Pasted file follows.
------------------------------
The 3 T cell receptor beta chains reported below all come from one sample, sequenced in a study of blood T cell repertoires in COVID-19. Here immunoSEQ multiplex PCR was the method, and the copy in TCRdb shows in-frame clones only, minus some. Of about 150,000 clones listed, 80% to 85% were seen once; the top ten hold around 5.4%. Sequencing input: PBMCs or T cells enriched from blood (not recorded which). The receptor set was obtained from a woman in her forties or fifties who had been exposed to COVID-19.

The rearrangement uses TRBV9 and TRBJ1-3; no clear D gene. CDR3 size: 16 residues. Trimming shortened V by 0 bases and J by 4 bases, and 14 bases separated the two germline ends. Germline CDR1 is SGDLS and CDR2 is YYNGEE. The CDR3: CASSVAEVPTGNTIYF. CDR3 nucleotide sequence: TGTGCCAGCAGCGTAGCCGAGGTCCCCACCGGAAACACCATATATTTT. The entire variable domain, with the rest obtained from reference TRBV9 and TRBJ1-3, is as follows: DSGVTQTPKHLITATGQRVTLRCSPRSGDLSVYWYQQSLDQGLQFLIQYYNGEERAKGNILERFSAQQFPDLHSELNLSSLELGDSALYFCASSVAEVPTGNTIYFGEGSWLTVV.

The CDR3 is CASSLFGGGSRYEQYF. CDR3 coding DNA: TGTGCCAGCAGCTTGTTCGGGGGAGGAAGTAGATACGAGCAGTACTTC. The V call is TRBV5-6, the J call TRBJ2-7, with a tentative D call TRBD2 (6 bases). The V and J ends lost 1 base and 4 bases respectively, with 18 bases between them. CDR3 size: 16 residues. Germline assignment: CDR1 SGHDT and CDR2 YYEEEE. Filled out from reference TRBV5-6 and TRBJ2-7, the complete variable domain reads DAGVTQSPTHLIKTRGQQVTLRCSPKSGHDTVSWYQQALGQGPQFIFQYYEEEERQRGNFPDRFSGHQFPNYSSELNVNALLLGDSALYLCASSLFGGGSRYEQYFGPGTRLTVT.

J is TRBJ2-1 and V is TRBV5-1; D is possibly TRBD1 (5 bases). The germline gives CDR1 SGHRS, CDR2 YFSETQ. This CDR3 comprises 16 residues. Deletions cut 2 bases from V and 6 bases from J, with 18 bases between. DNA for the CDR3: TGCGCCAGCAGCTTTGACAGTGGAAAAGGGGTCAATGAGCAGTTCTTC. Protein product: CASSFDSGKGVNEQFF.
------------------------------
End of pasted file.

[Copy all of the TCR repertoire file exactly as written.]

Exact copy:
The 3 T cell receptor beta chains reported below all come from one sample, sequenced in a study of blood T cell repertoires in COVID-19. Here immunoSEQ multiplex PCR was the method, and the copy in TCRdb shows in-frame clones only, minus some. Of about 150,000 clones listed, 80% to 85% were seen once; the top ten hold around 5.4%. Sequencing input: PBMCs or T cells enriched from blood (not recorded which). The receptor set was obtained from a woman in her forties or fifties who had been exposed to COVID-19.

The rearrangement uses TRBV9 and TRBJ1-3; no clear D gene. CDR3 size: 16 residues. Trimming shortened V by 0 bases and J by 4 bases, and 14 bases separated the two germline ends. Germline CDR1 is SGDLS and CDR2 is YYNGEE. The CDR3: CASSVAEVPTGNTIYF. CDR3 nucleotide sequence: TGTGCCAGCAGCGTAGCCGAGGTCCCCACCGGAAACACCATATATTTT. The entire variable domain, with the rest obtained from reference TRBV9 and TRBJ1-3, is as follows: DSGVTQTPKHLITATGQRVTLRCSPRSGDLSVYWYQQSLDQGLQFLIQYYNGEERAKGNILERFSAQQFPDLHSELNLSSLELGDSALYFCASSVAEVPTGNTIYFGEGSWLTVV.

The CDR3 is CASSLFGGGSRYEQYF. CDR3 coding DNA: TGTGCCAGCAGCTTGTTCGGGGGAGGAAGTAGATACGAGCAGTACTTC. The V call is TRBV5-6, the J call TRBJ2-7, with a tentative D call TRBD2 (6 bases). The V and J ends lost 1 base and 4 bases respectively, with 18 bases between them. CDR3 size: 16 residues. Germline assignment: CDR1 SGHDT and CDR2 YYEEEE. Filled out from reference TRBV5-6 and TRBJ2-7, the complete variable domain reads DAGVTQSPTHLIKTRGQQVTLRCSPKSGHDTVSWYQQALGQGPQFIFQYYEEEERQRGNFPDRFSGHQFPNYSSELNVNALLLGDSALYLCASSLFGGGSRYEQYFGPGTRLTVT.

J is TRBJ2-1 and V is TRBV5-1; D is possibly TRBD1 (5 bases). The germline gives CDR1 SGHRS, CDR2 YFSETQ. This CDR3 comprises 16 residues. Deletions cut 2 bases from V and 6 bases from J, with 18 bases between. DNA for the CDR3: TGCGCCAGCAGCTTTGACAGTGGAAAAGGGGTCAATGAGCAGTTCTTC. Protein product: CASSFDSGKGVNEQFF.